“My ears hear colors and my eyes see sounds.”
Suzy Kassem, Rise Up and Salute the Sun: The Writings of Suzy Kassem
A US Court has approved iHeartMedia’s Chapter 11 bankruptcy reorganization plan this week. The company expects to reduce its debt from $16.1 billion to $5.75 billion, and it will also separate from Clear Channel Outdoor, creating two independent public companies. The plan will be finished in the first half of 2019. iHeartMedia execs Bob Pittman and Rich Bressler will also see their contracts extended by four years, remaining in their respective roles following the completion of the restructuring process.
A failure to reach a compromise among the EU Council stalled a meeting that subsequently would have agreed upon the final draft of the European Copyright Directive this past Friday. The European Commission, European Parliament, and the EU Council must agree on a final single version by going through what is called the “trilogue phase” before April just in time for the European May elections. Member states of the EU Council will regroup this week to continue discussions.
YouTube’s global artist chart from January 11-17 reveals the top three musicians in the world are from India based on YouTube views. Ariana Grande came in 21st in the rankings, just in time before her newly released track “7 Rings.” Half of the top 10 are Indian artists, generating more than 1 billion views total. Analytics firm App Annie attributes this popularity to decreasing 4G data rates, thereby increasing video streams on Indians’ smartphones by 10-fold, and making India YouTube’s biggest audience in 2018.
Now, the details...
Compiled by Heidi Seo
Exploration Weekly - January 25, 2019
iHeartMedia’s bankruptcy plan has been approved by a US court this week, which will whittle down its debt load and separate iHeartMedia from Clear Channel Outdoor Holdings. The company, which is the biggest radio broadcaster in the US, also added that chairman and CEO Bob Pittman and Rich Bressler, president, COO, and CFO will extend their contracts by four years. They will remain in their respective roles following the completion of the restructuring process. The terms of the Chapter 11 reorganization plan include a restructuring of its balance sheet, reducing its debt from $16.1 billion to $5.75 billion. The plan also calls for iHeartMedia and billboard operator Clear Channel Outdoor to be separated, creating two independent public companies. The bankruptcy reorg is to be completely finished in the first half of 2019, depending on certain steps related to the separation of Clear Channel Outdoor, FCC registration, and other customary conditions.
A meeting to agree upon the final draft of the European Copyright Directive was called off at the last minute on Friday last week. The cancellation was due to the EU Council not being able to reach an agreement on the most recent efforts at a compromise. There were three versions of the directive as of the end of last year: the original drafted by the European Commission in 2016, and the amended versions passed by the European Parliament and the EU Council last year. The three institutions now need to agree on a final single version, also known as the trilogue phase. The EU Council is made up of representatives of each member state government. These member states will regroup later this week to continue discussions. The directive needs to be passed by the European Parliament before the European May elections. The final draft will have to go before a full session of the Parliament before April.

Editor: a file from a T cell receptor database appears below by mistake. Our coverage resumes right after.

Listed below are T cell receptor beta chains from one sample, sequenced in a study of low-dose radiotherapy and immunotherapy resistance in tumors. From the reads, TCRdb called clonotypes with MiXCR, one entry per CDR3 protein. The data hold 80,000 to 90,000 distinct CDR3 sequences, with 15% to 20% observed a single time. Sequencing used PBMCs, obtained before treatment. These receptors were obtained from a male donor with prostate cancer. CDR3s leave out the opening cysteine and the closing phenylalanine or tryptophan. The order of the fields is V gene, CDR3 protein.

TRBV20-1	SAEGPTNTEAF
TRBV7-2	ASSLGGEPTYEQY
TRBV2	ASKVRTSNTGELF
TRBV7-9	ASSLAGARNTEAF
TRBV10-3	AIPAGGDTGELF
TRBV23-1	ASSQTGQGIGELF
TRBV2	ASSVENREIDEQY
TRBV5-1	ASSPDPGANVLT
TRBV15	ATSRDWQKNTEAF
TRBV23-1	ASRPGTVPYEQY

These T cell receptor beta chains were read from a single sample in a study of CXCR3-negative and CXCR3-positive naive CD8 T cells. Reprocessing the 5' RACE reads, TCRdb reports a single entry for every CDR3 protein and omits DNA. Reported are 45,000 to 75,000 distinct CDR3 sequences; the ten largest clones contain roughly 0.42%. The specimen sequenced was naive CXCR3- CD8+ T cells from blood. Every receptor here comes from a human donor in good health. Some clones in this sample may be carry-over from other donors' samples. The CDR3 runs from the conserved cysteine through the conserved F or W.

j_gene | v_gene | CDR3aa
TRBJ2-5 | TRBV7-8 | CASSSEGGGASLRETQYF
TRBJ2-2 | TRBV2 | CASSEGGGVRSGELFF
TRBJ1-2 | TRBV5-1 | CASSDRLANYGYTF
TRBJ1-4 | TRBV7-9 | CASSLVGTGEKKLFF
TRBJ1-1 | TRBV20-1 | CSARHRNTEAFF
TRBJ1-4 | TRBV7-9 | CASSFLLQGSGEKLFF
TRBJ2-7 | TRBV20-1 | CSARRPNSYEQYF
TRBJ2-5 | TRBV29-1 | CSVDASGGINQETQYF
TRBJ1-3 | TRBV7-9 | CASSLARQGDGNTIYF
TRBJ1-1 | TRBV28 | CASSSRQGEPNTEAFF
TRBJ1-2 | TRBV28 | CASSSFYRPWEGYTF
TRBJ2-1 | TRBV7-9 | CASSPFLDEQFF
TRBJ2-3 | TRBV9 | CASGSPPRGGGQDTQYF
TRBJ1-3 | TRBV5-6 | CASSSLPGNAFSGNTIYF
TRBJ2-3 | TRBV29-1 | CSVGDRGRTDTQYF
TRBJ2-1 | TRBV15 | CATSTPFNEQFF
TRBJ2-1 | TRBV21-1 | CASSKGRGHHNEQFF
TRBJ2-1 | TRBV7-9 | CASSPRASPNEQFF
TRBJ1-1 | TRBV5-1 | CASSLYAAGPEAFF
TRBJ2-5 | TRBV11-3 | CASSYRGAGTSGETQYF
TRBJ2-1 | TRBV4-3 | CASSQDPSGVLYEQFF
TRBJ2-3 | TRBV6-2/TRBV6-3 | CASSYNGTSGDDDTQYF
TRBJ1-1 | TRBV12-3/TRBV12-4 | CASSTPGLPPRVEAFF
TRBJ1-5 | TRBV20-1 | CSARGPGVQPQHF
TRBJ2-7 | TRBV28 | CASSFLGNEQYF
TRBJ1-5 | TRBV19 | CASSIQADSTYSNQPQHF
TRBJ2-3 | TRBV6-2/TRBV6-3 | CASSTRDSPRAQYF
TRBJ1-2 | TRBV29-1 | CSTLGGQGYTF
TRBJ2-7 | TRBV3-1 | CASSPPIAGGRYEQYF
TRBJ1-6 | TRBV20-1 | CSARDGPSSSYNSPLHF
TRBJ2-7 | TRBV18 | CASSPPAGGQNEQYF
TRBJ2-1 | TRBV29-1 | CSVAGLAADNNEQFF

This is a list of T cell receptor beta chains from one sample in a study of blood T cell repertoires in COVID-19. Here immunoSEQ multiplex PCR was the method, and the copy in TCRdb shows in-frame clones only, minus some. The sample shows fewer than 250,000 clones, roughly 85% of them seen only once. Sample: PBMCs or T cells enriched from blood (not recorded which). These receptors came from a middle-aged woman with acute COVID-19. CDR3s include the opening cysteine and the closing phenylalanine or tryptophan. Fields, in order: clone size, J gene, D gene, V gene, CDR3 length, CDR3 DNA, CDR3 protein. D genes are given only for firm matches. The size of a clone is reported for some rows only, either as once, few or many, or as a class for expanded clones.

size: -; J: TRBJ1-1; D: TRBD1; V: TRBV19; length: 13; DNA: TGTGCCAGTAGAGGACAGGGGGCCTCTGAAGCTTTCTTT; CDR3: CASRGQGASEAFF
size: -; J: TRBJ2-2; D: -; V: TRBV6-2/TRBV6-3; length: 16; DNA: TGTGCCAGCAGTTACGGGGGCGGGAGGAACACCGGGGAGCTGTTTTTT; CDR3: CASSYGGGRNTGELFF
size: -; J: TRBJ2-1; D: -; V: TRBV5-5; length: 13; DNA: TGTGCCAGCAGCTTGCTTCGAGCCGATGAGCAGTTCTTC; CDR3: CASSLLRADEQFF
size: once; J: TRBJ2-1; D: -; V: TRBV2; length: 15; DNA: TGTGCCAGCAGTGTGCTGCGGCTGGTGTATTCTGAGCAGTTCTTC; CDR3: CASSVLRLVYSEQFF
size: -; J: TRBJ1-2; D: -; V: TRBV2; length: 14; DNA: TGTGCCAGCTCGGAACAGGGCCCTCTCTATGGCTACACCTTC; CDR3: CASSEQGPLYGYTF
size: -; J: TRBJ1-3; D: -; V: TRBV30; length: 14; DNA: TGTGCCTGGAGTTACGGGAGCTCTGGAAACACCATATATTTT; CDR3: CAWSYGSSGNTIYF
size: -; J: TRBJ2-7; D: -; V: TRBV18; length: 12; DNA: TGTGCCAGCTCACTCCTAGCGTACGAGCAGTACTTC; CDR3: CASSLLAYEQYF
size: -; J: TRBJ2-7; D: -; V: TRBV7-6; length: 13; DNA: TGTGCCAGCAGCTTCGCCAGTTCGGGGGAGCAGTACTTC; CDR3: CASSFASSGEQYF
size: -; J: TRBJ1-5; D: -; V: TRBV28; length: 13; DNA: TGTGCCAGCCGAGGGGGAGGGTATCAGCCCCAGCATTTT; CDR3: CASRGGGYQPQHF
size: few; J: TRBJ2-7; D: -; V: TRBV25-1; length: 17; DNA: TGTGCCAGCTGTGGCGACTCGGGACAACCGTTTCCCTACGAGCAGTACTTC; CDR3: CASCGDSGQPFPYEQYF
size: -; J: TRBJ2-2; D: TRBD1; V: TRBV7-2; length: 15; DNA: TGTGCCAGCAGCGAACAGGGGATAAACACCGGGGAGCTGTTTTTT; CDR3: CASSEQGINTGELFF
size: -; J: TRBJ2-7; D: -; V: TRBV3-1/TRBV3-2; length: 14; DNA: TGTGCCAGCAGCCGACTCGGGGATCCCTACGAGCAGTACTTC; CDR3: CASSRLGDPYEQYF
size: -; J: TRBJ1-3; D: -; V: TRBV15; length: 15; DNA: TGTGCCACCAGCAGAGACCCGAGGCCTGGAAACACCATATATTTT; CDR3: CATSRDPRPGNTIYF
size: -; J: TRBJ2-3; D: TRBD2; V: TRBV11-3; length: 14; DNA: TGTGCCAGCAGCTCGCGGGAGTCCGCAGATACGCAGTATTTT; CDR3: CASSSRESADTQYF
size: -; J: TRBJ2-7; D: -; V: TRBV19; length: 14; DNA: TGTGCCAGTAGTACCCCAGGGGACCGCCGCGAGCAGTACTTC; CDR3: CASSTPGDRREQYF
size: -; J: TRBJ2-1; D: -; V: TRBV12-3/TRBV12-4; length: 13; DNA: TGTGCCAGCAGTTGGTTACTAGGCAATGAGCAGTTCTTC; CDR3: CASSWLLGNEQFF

According to a recent analysis by MusicAlly, the most popular musician in the world last week based on YouTube views on its global artist chart was Indian singer Neha Kakkar, with 265m weekly views. The second-biggest artist (Kumar Sanu, with 233 million views) and third-biggest artist (Alka Yagnik, with 229 million views) are also Indian. What’s more, India accounts for half of the top 10, with the other half all hailing from Latin America. Ariana Grande, who’s currently Spotify’s top artist, was 21st in YouTube’s weekly rankings for January 11-17, right before she released her latest track “7 Rings,” which has amassed 60 million+ views in its first five days on YouTube. The analysis is a timely reminder of just how big YouTube’s scale is in India as a music service. The five Indian artists of the top 10 generated more than 1 billion views between them last week. According to a Wall Street Journal article published this week, “as 4G data rates have dropped below $2 a month, the volume of video streamed on Indians’ smartphones has grown by 10-fold, adding billions of hours more a year in the past three years.” Analytics firm App Annie attributes that this made India YouTube’s biggest audience in 2018.